Last year Minnesota made serious duck hunting regulation changes including an earlier season opener and more liberal bag limits for hen mallards and wood ducks. These changes encouraged more hunters to take to the marsh and also helped put more birds in their bags.
According to the Star Tribune: "Hunters killed an estimated 621,000 ducks, up 97,000, or 18.5 percent, from 2010, according to U.S. Fish and Wildlife figures released last week. Hunters averaged 8.1 ducks for the season, up from 7.5 ducks in 2010…
The more liberal regulations also apparently enticed more hunters to duck blinds: Duck hunters increased 10 percent, from 70,000 in 2010 to 77,000 last fall. Hunting a week earlier than usual, waterfowlers shot far more early migrant ducks. They bagged 150,000 wood ducks, 92 percent more than the 78,000 killed in 2010. Also a factor: The wood duck daily bag limit, previously two, was increased to three."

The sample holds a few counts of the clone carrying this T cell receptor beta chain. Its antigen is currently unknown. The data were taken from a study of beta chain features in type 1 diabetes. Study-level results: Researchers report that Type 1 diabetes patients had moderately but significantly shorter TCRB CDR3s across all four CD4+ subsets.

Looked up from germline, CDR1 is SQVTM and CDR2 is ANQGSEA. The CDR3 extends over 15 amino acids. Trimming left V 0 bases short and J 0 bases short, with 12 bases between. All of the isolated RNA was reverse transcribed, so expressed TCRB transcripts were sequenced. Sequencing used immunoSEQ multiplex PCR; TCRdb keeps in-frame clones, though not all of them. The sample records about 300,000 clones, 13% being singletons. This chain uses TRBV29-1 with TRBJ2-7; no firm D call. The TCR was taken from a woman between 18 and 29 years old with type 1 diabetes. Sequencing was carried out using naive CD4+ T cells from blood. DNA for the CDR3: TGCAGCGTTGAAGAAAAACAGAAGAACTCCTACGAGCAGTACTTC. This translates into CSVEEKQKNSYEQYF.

But are the new regulations a threat to duck numbers or are there plenty of birds out there to spare? Opinions are mixed.
"Even with the liberalized regulations, only one of three adult mallards we shoot are hens. We're still giving hens a pass," Todd Arnold, a professor at the University of Minnesota's Department of Fisheries, Wildlife and Conservation Biology, told the Star Tribune.
Other veteran duck hunters in the state aren't so confident.
"It's concerning to me," Roger Strand of the Wood Duck Society told the newspaper. "We've been urging biologists to continue to be conservative with wood ducks because we can't accurately count them. We shouldn't take it for granted that wood ducks will be able to bounce back. We're going to have to wait and see."